ADHD and PTSD – What is the Difference?

People with ADHD are often confused with those with PTSD. YES, it is possible to have both, however it is more than likely that a person will have one or the other. So many may ask what are the similarities and what are the differences.

In ADHD, many have:

Inattention, Distraction, Restlessness, Impatience, Impulsivity, Anger, Sleeping Problems, Poor Memory, Poor Concentration, Anxiety, Depression, Low Self Esteem, Addiction Problems, Shame.

In PTSD many have:

Inattention , Distraction, Restlessness, Impatience, Impulsivity, Anger, Sleeping Problems, Poor Memory, Poor Concentration, Anxiety, Depression, Low Self Esteem, Addiction Problems, Shame

I am sure you have noticed that the symptoms appear to be the same, so it is easy to confuse the two. However, the differences lie in the etiology or how the symptoms appeared.

PTSD is usually secondary to a traumatic incident, something that we rarely see or are not accustomed to experiencing. ADD/HD’s etiology, although we don’t know for sure, may be in the genes and/or environment. As many specialists in ADHD will tell you, there are differences in at least three (3) areas: anatomical, chemical and functional. Additionally, most neuropsychologists will tell you that the brain of a person with ADD/HD is different from that of someone with PTSD. In a National Institute of Health study, children with ADHD had been found to have brains that are smaller by about 3 percent (1), although it is important to point out that intelligence is not affected by brain size. The researchers also reported that brain development was the same in children with or without ADHD.

The study also found that certain areas of the brain were smaller in children with more severe ADHD symptoms, such as the frontal lobes, are involved in:

  • impulse control
  • inhibition
  • motor activity
  • concentration

Researchers also looked at the differences in white and grey matter in children with and without ADHD. White matter consists of axons, or nerve fibers. Grey matter is the outer layer of the brain. Researchers found that people with ADHD may have different neural pathways in areas of the brain involved in:

  • impulsive behavior
  • attention
  • inhibition
  • motor activity (1)

These different pathways might partly explain why people with ADHD often have behavioral issues and learning difficulties.

With PTSD, we are looking at different anatomical areas.

Throughout the brain several chemical and biological imbalances can present after trauma. Their effects are especially exacerbated by three major brain function deregulations:

  • Overstimulated amygdala: An almond-shaped mass located deep in the brain, the amygdala is responsible for survival-related threat identification, plus tagging memories with emotion. After trauma, the amygdala can get caught up in a highly alert and activated loop during which it looks for and perceives threat everywhere.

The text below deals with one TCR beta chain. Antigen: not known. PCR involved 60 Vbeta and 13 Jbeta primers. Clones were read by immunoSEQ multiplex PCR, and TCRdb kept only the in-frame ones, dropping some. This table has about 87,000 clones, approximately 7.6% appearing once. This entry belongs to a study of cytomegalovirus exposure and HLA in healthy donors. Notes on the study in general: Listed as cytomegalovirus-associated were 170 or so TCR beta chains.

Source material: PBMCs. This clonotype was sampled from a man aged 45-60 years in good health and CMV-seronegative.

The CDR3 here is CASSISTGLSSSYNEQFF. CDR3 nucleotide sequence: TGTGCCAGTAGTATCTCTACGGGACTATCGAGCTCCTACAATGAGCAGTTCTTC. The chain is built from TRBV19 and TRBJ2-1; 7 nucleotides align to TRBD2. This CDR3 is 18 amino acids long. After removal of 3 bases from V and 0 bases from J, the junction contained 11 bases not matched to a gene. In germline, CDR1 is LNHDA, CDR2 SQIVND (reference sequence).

• Underactive hippocampus: An increase in the stress hormone glucocorticoid kills cells in the hippocampus, which renders it less effective in making synaptic connections necessary for memory consolidation. This interruption keeps both the body and mind stimulated in reactive mode as neither element receives the message that the threat has transformed into the past tense.
  • Ineffective variability: The constant elevation of stress hormones interferes with the body’s ability to regulate itself. The sympathetic nervous system remains highly activated leading to fatigue of the body and many of its systems, most notably the adrenal.(4)

How we can look at it in plain English is:

With PTSD, the person has three major problems:

1.     Re-experiencing the Trauma

2.     Avoidance, and

3.     Hypervigilance

From a diagnostic perspective:

The person experienced, witnessed, or was confronted with an event or events that involved actual or threatened death or serious injury to themselves or someone else.

In so doing, the victim’s response may be, fear, helplessness or horror. (5)

These events cause:

Sleeplessness, irritability or outbursts of anger, difficulty concentrating, hypervigilance, overstated startle response.

In short, the responses that someone with PTSD can also be found in those with ADHD. We determine the difference by investigating a thorough history, some specific assessments and asking the right questions.


1.     Child Psychiatry Branch, National Institute of Mental Health, National Institutes of Health, Bethesda, MD, USA.

2.     ADHD and Brain Structure and Function 3/18/2016

3.     Sinfield, Jacqueline. “Home.” Untapped Brilliance, 2016,

4.     Rosenthal, M. (2018). The Science Behind PTSD Symptoms: How Trauma Changes The Brain. Psych Central. Retrieved on March 7, 2019, from

5.     Risch, E., & Hakman, M. (2019). Differentiating PTSD and ADHD. Retrieved from

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